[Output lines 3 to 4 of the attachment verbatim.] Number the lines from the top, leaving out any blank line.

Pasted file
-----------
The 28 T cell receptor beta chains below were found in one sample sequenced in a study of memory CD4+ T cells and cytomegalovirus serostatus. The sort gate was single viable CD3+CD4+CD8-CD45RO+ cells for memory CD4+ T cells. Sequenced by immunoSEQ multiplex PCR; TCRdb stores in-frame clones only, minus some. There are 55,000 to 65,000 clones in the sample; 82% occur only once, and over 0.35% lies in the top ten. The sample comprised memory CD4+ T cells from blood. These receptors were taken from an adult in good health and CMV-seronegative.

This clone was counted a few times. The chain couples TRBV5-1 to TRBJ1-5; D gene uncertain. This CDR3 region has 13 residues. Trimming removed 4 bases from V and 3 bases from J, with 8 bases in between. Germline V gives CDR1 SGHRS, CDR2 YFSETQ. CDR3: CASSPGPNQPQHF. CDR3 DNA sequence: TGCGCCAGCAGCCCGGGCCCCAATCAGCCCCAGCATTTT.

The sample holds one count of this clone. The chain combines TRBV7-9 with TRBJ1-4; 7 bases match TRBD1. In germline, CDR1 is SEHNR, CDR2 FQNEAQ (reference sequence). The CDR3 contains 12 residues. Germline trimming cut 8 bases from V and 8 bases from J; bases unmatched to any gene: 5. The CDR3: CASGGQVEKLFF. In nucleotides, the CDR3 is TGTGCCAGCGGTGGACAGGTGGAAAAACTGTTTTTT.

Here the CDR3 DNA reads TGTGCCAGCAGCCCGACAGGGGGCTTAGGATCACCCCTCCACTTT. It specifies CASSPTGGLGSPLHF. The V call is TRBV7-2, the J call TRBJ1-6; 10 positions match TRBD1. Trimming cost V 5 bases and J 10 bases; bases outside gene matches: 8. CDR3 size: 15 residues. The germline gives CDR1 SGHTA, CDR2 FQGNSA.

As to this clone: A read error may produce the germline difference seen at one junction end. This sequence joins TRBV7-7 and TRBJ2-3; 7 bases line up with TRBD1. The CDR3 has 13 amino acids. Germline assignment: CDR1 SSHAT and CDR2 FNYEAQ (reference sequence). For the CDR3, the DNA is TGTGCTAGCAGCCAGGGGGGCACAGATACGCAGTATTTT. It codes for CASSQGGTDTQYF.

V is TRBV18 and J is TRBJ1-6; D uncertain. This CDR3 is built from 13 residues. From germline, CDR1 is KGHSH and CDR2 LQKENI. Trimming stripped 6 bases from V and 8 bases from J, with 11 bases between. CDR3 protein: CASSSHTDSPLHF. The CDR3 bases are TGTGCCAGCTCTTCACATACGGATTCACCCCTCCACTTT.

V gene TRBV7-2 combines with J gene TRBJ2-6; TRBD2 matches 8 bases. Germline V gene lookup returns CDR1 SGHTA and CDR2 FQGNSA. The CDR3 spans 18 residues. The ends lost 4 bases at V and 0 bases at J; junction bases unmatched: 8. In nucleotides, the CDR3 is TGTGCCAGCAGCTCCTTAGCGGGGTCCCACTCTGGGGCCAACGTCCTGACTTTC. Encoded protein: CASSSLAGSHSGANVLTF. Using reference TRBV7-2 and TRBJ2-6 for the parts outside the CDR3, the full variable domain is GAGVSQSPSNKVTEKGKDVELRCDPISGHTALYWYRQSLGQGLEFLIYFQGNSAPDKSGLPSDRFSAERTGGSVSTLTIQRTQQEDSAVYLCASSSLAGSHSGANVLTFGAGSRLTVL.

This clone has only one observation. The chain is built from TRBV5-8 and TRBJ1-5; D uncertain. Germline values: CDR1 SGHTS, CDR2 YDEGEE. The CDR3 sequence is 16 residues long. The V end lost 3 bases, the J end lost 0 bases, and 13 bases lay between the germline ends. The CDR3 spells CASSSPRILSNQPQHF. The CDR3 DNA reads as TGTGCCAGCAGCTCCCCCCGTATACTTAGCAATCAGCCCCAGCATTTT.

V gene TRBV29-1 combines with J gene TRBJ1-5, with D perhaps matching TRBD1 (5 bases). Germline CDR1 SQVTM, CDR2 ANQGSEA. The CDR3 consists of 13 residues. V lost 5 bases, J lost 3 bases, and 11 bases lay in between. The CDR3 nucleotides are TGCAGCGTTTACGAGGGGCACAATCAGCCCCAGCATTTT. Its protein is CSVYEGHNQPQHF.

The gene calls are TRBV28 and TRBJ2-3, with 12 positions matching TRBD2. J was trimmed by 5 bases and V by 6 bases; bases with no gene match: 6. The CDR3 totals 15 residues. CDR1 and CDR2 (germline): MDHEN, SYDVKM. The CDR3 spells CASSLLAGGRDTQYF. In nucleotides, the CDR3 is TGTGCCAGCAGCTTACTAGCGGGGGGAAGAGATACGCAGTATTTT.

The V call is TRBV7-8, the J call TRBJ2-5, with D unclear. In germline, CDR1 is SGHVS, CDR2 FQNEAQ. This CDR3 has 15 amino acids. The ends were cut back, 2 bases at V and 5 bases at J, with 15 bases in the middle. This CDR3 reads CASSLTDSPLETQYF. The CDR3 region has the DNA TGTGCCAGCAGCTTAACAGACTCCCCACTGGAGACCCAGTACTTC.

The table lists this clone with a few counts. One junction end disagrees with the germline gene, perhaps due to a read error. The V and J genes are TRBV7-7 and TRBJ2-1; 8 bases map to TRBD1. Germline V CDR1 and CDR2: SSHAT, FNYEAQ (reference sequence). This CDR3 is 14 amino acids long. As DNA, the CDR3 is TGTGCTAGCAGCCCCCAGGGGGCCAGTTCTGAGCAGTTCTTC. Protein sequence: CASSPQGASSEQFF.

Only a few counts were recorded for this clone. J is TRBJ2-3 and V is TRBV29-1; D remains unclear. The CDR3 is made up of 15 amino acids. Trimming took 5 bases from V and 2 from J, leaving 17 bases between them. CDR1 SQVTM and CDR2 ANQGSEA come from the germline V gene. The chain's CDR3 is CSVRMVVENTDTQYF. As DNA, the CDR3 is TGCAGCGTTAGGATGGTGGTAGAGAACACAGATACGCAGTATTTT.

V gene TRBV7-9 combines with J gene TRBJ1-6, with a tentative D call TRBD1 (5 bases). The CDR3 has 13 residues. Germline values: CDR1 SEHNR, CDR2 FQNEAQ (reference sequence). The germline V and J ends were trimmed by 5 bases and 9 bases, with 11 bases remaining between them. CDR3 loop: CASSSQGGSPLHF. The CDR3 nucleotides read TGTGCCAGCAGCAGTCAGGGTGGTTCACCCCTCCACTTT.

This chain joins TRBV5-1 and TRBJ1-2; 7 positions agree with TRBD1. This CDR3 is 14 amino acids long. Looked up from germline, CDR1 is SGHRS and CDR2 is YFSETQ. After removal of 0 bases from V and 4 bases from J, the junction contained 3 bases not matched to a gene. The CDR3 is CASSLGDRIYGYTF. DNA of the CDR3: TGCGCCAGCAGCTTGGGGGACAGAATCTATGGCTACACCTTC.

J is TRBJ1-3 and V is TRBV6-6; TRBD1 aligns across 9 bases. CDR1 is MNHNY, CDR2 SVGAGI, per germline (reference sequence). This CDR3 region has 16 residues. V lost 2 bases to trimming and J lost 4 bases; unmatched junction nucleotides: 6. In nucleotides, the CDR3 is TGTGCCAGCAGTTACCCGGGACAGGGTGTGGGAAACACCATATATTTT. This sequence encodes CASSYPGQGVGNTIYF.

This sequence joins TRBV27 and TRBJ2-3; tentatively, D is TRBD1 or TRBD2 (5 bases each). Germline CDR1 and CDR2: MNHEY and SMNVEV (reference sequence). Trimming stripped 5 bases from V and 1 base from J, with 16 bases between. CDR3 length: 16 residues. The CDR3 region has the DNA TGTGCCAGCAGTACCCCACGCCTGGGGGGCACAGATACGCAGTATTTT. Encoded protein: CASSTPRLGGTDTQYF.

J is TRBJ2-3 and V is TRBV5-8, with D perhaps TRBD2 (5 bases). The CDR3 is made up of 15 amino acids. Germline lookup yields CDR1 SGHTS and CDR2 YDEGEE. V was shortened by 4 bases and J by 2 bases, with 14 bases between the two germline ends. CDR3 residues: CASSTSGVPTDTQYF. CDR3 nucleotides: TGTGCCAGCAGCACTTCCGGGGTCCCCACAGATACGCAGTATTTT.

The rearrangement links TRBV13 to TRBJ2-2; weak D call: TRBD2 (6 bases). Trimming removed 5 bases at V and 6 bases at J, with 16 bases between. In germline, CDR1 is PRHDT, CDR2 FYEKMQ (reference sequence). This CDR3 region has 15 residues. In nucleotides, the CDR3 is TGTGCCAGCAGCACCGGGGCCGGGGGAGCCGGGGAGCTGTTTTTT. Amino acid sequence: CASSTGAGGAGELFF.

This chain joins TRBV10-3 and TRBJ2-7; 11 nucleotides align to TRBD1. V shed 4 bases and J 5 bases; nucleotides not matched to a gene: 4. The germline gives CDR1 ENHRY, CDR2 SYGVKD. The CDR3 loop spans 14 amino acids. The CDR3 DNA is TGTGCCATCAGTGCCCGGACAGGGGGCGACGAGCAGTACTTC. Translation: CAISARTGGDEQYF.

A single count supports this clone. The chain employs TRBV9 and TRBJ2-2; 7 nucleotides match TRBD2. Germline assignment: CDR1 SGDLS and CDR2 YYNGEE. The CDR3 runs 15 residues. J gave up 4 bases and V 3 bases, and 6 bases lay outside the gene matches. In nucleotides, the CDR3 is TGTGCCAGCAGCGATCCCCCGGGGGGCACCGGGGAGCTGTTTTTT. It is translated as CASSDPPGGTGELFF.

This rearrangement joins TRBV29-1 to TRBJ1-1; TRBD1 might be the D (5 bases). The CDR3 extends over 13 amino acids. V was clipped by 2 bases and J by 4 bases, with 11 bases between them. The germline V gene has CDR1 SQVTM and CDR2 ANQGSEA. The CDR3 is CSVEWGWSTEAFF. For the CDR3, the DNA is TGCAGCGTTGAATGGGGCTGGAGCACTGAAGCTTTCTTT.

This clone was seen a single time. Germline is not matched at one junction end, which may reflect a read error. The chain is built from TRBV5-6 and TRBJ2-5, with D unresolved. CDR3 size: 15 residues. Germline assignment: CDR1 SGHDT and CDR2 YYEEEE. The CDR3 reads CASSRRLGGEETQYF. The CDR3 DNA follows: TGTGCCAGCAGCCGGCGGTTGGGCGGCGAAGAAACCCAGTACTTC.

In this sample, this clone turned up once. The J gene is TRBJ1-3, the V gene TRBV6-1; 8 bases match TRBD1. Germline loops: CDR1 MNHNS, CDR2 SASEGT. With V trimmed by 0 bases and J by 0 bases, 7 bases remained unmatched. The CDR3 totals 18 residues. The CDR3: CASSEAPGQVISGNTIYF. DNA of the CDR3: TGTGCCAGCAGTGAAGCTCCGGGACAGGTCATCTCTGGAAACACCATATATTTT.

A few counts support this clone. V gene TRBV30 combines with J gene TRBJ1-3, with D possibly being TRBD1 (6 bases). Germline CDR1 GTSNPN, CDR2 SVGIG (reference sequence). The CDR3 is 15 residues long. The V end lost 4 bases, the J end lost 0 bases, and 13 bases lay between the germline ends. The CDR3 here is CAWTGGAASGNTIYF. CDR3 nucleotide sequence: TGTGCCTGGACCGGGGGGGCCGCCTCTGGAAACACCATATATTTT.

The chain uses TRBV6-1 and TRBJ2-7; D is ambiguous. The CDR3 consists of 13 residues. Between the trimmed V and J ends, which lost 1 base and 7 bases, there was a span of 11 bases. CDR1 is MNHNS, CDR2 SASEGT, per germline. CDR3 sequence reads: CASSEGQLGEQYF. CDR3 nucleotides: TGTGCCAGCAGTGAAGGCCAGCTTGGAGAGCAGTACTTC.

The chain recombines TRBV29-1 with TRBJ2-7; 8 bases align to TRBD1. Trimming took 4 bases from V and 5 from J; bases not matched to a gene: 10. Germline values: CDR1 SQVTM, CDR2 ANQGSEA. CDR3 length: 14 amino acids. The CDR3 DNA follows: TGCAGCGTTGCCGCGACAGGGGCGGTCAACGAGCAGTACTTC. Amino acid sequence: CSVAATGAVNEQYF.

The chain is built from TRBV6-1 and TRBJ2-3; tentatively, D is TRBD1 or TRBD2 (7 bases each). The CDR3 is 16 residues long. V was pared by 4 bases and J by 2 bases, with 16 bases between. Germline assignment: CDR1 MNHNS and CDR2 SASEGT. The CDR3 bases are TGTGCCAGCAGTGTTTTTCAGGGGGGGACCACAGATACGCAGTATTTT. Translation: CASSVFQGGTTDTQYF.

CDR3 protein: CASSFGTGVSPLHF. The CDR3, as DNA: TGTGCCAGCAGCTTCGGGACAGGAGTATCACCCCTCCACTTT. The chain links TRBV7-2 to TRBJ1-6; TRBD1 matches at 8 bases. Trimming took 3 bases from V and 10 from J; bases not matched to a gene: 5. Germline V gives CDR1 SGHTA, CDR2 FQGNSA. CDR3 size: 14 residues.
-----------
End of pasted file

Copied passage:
The sample holds one count of this clone. The chain combines TRBV7-9 with TRBJ1-4; 7 bases match TRBD1. In germline, CDR1 is SEHNR, CDR2 FQNEAQ (reference sequence). The CDR3 contains 12 residues. Germline trimming cut 8 bases from V and 8 bases from J; bases unmatched to any gene: 5. The CDR3: CASGGQVEKLFF. In nucleotides, the CDR3 is TGTGCCAGCGGTGGACAGGTGGAAAAACTGTTTTTT.

Here the CDR3 DNA reads TGTGCCAGCAGCCCGACAGGGGGCTTAGGATCACCCCTCCACTTT. It specifies CASSPTGGLGSPLHF. The V call is TRBV7-2, the J call TRBJ1-6; 10 positions match TRBD1. Trimming cost V 5 bases and J 10 bases; bases outside gene matches: 8. CDR3 size: 15 residues. The germline gives CDR1 SGHTA, CDR2 FQGNSA.